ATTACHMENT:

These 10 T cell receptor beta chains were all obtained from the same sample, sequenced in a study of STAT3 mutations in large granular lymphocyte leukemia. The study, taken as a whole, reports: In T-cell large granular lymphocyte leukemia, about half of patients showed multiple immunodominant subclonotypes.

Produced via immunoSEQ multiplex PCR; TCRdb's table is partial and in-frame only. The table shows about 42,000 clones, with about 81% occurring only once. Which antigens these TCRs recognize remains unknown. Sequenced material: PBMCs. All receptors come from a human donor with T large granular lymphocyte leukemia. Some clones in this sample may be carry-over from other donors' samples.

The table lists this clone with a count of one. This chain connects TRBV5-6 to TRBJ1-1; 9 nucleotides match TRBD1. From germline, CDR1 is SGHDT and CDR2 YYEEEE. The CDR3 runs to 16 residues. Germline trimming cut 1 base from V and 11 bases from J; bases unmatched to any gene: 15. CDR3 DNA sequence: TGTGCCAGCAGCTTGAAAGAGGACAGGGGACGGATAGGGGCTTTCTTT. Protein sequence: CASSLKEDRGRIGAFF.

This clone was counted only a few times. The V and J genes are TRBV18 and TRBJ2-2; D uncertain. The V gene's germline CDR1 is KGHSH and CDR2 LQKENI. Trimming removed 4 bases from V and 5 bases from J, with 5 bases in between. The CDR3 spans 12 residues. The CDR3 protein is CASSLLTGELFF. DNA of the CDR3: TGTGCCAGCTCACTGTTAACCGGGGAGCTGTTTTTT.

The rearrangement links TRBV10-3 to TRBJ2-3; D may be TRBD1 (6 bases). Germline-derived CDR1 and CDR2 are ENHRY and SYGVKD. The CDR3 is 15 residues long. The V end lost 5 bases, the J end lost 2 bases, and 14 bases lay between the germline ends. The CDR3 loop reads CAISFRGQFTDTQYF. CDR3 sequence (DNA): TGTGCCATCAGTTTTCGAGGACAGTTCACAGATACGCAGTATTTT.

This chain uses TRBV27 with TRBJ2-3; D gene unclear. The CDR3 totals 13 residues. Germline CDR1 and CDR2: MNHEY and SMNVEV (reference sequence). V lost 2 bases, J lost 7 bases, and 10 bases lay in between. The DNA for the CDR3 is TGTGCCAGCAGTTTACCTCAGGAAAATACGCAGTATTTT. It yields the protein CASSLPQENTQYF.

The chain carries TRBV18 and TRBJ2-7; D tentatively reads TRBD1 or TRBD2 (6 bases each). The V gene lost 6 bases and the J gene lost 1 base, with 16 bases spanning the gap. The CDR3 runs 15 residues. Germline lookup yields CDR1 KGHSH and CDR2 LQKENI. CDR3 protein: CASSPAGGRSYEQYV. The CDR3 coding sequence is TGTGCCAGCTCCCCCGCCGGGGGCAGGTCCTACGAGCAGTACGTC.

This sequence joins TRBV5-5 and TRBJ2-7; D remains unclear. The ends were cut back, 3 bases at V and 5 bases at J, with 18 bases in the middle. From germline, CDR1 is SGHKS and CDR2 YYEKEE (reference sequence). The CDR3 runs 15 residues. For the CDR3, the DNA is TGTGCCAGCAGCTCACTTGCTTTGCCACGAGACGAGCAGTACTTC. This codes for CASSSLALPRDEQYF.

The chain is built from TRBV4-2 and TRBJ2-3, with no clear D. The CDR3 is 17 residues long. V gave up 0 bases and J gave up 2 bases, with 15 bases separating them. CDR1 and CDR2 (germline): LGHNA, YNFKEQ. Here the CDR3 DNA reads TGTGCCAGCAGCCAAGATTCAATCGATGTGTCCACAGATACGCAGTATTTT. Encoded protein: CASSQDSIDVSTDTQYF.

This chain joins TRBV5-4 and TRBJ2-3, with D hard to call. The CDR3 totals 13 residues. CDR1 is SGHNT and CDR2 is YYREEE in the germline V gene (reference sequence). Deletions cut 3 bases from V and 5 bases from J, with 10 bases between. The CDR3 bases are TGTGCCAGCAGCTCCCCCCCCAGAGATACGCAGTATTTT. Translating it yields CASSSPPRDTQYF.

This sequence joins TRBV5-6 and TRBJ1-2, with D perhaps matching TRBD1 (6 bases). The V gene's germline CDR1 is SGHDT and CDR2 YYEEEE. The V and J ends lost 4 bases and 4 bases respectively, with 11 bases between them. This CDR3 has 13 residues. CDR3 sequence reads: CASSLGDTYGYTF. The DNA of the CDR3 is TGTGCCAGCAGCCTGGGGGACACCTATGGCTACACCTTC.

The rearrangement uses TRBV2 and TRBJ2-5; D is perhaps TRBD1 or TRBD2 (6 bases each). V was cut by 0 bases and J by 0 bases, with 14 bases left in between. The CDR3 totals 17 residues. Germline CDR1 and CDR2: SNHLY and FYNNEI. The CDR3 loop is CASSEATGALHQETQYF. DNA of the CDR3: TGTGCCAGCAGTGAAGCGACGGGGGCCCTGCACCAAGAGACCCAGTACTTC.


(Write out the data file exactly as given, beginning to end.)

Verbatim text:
These 10 T cell receptor beta chains were all obtained from the same sample, sequenced in a study of STAT3 mutations in large granular lymphocyte leukemia. The study, taken as a whole, reports: In T-cell large granular lymphocyte leukemia, about half of patients showed multiple immunodominant subclonotypes.

Produced via immunoSEQ multiplex PCR; TCRdb's table is partial and in-frame only. The table shows about 42,000 clones, with about 81% occurring only once. Which antigens these TCRs recognize remains unknown. Sequenced material: PBMCs. All receptors come from a human donor with T large granular lymphocyte leukemia. Some clones in this sample may be carry-over from other donors' samples.

The table lists this clone with a count of one. This chain connects TRBV5-6 to TRBJ1-1; 9 nucleotides match TRBD1. From germline, CDR1 is SGHDT and CDR2 YYEEEE. The CDR3 runs to 16 residues. Germline trimming cut 1 base from V and 11 bases from J; bases unmatched to any gene: 15. CDR3 DNA sequence: TGTGCCAGCAGCTTGAAAGAGGACAGGGGACGGATAGGGGCTTTCTTT. Protein sequence: CASSLKEDRGRIGAFF.

This clone was counted only a few times. The V and J genes are TRBV18 and TRBJ2-2; D uncertain. The V gene's germline CDR1 is KGHSH and CDR2 LQKENI. Trimming removed 4 bases from V and 5 bases from J, with 5 bases in between. The CDR3 spans 12 residues. The CDR3 protein is CASSLLTGELFF. DNA of the CDR3: TGTGCCAGCTCACTGTTAACCGGGGAGCTGTTTTTT.

The rearrangement links TRBV10-3 to TRBJ2-3; D may be TRBD1 (6 bases). Germline-derived CDR1 and CDR2 are ENHRY and SYGVKD. The CDR3 is 15 residues long. The V end lost 5 bases, the J end lost 2 bases, and 14 bases lay between the germline ends. The CDR3 loop reads CAISFRGQFTDTQYF. CDR3 sequence (DNA): TGTGCCATCAGTTTTCGAGGACAGTTCACAGATACGCAGTATTTT.

This chain uses TRBV27 with TRBJ2-3; D gene unclear. The CDR3 totals 13 residues. Germline CDR1 and CDR2: MNHEY and SMNVEV (reference sequence). V lost 2 bases, J lost 7 bases, and 10 bases lay in between. The DNA for the CDR3 is TGTGCCAGCAGTTTACCTCAGGAAAATACGCAGTATTTT. It yields the protein CASSLPQENTQYF.

The chain carries TRBV18 and TRBJ2-7; D tentatively reads TRBD1 or TRBD2 (6 bases each). The V gene lost 6 bases and the J gene lost 1 base, with 16 bases spanning the gap. The CDR3 runs 15 residues. Germline lookup yields CDR1 KGHSH and CDR2 LQKENI. CDR3 protein: CASSPAGGRSYEQYV. The CDR3 coding sequence is TGTGCCAGCTCCCCCGCCGGGGGCAGGTCCTACGAGCAGTACGTC.

This sequence joins TRBV5-5 and TRBJ2-7; D remains unclear. The ends were cut back, 3 bases at V and 5 bases at J, with 18 bases in the middle. From germline, CDR1 is SGHKS and CDR2 YYEKEE (reference sequence). The CDR3 runs 15 residues. For the CDR3, the DNA is TGTGCCAGCAGCTCACTTGCTTTGCCACGAGACGAGCAGTACTTC. This codes for CASSSLALPRDEQYF.

The chain is built from TRBV4-2 and TRBJ2-3, with no clear D. The CDR3 is 17 residues long. V gave up 0 bases and J gave up 2 bases, with 15 bases separating them. CDR1 and CDR2 (germline): LGHNA, YNFKEQ. Here the CDR3 DNA reads TGTGCCAGCAGCCAAGATTCAATCGATGTGTCCACAGATACGCAGTATTTT. Encoded protein: CASSQDSIDVSTDTQYF.

This chain joins TRBV5-4 and TRBJ2-3, with D hard to call. The CDR3 totals 13 residues. CDR1 is SGHNT and CDR2 is YYREEE in the germline V gene (reference sequence). Deletions cut 3 bases from V and 5 bases from J, with 10 bases between. The CDR3 bases are TGTGCCAGCAGCTCCCCCCCCAGAGATACGCAGTATTTT. Translating it yields CASSSPPRDTQYF.

This sequence joins TRBV5-6 and TRBJ1-2, with D perhaps matching TRBD1 (6 bases). The V gene's germline CDR1 is SGHDT and CDR2 YYEEEE. The V and J ends lost 4 bases and 4 bases respectively, with 11 bases between them. This CDR3 has 13 residues. CDR3 sequence reads: CASSLGDTYGYTF. The DNA of the CDR3 is TGTGCCAGCAGCCTGGGGGACACCTATGGCTACACCTTC.

The rearrangement uses TRBV2 and TRBJ2-5; D is perhaps TRBD1 or TRBD2 (6 bases each). V was cut by 0 bases and J by 0 bases, with 14 bases left in between. The CDR3 totals 17 residues. Germline CDR1 and CDR2: SNHLY and FYNNEI. The CDR3 loop is CASSEATGALHQETQYF. DNA of the CDR3: TGTGCCAGCAGTGAAGCGACGGGGGCCCTGCACCAAGAGACCCAGTACTTC.